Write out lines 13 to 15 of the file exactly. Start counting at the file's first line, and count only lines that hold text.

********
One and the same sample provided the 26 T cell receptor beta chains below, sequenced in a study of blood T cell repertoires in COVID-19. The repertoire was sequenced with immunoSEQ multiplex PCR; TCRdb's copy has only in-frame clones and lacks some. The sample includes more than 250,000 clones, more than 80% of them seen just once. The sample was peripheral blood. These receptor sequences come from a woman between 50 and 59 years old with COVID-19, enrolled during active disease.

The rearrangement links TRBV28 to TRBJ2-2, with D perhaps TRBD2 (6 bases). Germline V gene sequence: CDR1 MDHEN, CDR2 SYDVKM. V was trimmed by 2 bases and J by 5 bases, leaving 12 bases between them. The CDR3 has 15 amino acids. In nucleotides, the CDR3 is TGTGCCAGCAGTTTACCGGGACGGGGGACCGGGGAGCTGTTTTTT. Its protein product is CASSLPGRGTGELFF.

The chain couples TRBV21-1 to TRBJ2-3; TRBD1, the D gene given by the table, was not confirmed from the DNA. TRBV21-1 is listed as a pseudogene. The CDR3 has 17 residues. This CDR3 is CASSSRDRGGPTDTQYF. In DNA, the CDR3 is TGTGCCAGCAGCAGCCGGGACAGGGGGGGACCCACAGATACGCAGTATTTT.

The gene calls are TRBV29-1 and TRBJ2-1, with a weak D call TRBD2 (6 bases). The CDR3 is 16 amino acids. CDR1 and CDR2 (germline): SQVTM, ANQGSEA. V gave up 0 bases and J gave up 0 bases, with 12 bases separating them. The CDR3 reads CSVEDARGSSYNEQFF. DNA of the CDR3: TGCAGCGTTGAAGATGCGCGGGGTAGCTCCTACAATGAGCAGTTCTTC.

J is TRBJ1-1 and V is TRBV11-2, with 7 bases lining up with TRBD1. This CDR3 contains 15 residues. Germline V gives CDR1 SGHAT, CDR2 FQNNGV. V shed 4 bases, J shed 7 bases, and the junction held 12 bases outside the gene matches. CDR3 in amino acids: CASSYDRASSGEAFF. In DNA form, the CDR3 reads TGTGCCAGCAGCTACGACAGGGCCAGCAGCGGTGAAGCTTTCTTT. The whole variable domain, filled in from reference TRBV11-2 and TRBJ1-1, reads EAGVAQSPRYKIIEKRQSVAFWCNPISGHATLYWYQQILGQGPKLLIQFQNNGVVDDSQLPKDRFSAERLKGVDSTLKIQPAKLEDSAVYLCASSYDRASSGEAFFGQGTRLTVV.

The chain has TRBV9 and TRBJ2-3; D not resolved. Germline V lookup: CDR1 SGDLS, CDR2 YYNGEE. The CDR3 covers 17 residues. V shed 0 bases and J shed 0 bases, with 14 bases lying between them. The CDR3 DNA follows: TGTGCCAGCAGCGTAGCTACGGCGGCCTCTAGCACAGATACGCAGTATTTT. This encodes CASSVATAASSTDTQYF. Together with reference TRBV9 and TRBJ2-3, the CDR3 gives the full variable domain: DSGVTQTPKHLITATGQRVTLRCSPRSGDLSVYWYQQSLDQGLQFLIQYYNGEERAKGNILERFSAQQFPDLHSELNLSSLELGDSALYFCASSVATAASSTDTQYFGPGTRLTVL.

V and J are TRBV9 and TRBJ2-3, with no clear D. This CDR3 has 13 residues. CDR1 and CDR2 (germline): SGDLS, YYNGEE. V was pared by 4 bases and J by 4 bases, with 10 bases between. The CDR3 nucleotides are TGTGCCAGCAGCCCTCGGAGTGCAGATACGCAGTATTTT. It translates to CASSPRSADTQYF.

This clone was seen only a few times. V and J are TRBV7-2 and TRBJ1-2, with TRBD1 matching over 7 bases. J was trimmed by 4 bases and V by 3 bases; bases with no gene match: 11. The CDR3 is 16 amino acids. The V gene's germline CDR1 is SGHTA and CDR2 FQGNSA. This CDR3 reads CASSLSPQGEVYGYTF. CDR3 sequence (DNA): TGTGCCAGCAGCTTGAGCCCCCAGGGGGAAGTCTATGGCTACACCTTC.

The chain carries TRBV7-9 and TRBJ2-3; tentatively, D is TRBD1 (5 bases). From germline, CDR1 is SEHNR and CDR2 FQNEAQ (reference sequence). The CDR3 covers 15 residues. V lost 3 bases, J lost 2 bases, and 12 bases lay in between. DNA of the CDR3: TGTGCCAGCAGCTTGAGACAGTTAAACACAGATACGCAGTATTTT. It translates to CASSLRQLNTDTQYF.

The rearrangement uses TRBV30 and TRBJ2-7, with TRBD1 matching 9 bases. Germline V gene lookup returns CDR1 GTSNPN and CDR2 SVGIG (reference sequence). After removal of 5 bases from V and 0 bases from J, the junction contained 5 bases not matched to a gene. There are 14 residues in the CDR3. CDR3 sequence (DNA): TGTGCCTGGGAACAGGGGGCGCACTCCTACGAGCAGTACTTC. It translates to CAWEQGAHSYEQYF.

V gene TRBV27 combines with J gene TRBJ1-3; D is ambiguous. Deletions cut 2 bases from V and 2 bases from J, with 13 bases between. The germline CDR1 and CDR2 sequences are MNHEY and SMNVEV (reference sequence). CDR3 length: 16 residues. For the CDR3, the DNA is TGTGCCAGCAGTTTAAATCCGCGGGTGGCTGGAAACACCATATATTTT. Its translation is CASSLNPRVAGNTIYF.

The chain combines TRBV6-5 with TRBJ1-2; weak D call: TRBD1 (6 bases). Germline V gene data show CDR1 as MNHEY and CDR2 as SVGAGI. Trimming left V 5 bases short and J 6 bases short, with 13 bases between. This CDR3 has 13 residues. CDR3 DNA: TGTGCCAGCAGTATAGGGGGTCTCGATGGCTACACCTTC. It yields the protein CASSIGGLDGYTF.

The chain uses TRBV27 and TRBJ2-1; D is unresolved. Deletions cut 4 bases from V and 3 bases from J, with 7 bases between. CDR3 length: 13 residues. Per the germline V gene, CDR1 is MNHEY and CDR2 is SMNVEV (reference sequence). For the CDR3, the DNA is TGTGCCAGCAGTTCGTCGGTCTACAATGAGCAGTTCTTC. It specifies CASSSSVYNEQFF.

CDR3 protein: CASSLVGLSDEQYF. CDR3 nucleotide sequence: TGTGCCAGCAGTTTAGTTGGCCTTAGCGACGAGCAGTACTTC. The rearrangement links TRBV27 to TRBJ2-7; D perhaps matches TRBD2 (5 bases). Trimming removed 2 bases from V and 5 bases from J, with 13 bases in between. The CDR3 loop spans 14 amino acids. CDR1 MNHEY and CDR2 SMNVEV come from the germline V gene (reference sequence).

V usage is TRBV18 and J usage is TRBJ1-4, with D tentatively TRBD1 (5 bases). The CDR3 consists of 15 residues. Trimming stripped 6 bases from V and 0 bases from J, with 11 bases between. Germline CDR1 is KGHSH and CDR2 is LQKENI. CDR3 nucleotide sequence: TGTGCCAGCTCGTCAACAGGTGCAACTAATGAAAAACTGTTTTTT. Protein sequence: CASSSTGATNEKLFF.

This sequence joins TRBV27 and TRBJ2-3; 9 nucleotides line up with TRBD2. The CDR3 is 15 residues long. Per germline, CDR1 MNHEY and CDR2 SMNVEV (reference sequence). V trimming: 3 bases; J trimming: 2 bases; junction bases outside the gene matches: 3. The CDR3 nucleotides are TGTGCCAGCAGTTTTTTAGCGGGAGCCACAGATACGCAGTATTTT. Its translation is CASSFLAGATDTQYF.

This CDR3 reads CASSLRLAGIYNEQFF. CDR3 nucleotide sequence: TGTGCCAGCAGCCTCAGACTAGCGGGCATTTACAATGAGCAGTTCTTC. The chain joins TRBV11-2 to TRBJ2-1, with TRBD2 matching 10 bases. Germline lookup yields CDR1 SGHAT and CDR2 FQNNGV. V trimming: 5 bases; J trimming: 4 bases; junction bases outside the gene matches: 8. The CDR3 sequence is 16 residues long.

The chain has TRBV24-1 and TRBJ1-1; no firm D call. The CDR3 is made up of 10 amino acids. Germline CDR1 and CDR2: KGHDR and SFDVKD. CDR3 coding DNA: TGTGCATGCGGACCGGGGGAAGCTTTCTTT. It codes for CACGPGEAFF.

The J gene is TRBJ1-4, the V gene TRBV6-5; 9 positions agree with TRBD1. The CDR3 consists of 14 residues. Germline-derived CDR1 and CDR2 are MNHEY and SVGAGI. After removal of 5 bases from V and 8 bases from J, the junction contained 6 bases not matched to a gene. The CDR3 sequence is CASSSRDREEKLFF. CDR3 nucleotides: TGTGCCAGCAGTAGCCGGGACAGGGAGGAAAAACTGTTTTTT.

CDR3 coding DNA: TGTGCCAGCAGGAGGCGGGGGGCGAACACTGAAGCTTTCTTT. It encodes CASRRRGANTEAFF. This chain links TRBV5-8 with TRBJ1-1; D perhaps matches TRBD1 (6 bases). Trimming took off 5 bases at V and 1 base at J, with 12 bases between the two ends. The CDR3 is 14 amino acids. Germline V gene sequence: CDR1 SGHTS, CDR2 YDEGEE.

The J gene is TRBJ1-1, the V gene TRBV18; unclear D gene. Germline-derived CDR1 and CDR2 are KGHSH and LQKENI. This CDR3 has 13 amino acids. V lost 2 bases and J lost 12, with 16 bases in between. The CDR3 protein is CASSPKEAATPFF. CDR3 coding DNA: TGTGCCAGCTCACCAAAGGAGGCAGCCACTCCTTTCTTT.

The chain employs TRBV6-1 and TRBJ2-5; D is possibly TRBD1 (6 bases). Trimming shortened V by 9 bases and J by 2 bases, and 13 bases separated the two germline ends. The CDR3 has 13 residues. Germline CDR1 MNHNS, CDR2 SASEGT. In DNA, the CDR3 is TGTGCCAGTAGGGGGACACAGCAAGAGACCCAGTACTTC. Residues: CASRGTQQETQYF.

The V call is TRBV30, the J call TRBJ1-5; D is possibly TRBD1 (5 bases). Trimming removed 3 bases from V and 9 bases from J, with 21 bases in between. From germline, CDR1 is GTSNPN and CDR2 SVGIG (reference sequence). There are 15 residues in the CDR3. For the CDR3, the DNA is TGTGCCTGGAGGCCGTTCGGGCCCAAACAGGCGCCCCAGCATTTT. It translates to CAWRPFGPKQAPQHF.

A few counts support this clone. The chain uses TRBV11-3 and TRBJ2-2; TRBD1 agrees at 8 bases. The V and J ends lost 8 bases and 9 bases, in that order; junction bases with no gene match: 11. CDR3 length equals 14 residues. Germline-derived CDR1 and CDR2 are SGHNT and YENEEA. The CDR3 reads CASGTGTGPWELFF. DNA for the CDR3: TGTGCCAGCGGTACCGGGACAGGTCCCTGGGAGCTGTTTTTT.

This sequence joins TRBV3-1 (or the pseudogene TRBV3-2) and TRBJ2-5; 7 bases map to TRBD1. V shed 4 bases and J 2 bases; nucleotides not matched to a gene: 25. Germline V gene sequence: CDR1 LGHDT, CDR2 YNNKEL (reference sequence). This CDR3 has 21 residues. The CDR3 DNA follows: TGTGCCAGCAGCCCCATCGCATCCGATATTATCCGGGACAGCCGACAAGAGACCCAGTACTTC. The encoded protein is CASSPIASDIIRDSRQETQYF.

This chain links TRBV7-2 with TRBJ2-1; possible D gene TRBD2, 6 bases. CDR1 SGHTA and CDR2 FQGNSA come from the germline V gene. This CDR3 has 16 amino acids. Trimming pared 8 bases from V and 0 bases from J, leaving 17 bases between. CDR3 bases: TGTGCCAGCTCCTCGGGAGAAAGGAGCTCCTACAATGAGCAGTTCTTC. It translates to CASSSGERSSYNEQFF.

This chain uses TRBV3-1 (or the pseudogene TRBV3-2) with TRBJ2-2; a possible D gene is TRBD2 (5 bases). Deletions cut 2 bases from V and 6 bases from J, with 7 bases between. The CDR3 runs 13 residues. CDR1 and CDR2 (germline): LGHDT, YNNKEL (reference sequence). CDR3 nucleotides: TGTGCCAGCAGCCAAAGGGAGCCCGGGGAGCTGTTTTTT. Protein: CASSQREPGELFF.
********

The chain uses TRBV27 and TRBJ2-1; D is unresolved. Deletions cut 4 bases from V and 3 bases from J, with 7 bases between. CDR3 length: 13 residues. Per the germline V gene, CDR1 is MNHEY and CDR2 is SMNVEV (reference sequence). For the CDR3, the DNA is TGTGCCAGCAGTTCGTCGGTCTACAATGAGCAGTTCTTC. It specifies CASSSSVYNEQFF.

CDR3 protein: CASSLVGLSDEQYF. CDR3 nucleotide sequence: TGTGCCAGCAGTTTAGTTGGCCTTAGCGACGAGCAGTACTTC. The rearrangement links TRBV27 to TRBJ2-7; D perhaps matches TRBD2 (5 bases). Trimming removed 2 bases from V and 5 bases from J, with 13 bases in between. The CDR3 loop spans 14 amino acids. CDR1 MNHEY and CDR2 SMNVEV come from the germline V gene (reference sequence).

V usage is TRBV18 and J usage is TRBJ1-4, with D tentatively TRBD1 (5 bases). The CDR3 consists of 15 residues. Trimming stripped 6 bases from V and 0 bases from J, with 11 bases between. Germline CDR1 is KGHSH and CDR2 is LQKENI. CDR3 nucleotide sequence: TGTGCCAGCTCGTCAACAGGTGCAACTAATGAAAAACTGTTTTTT. Protein sequence: CASSSTGATNEKLFF.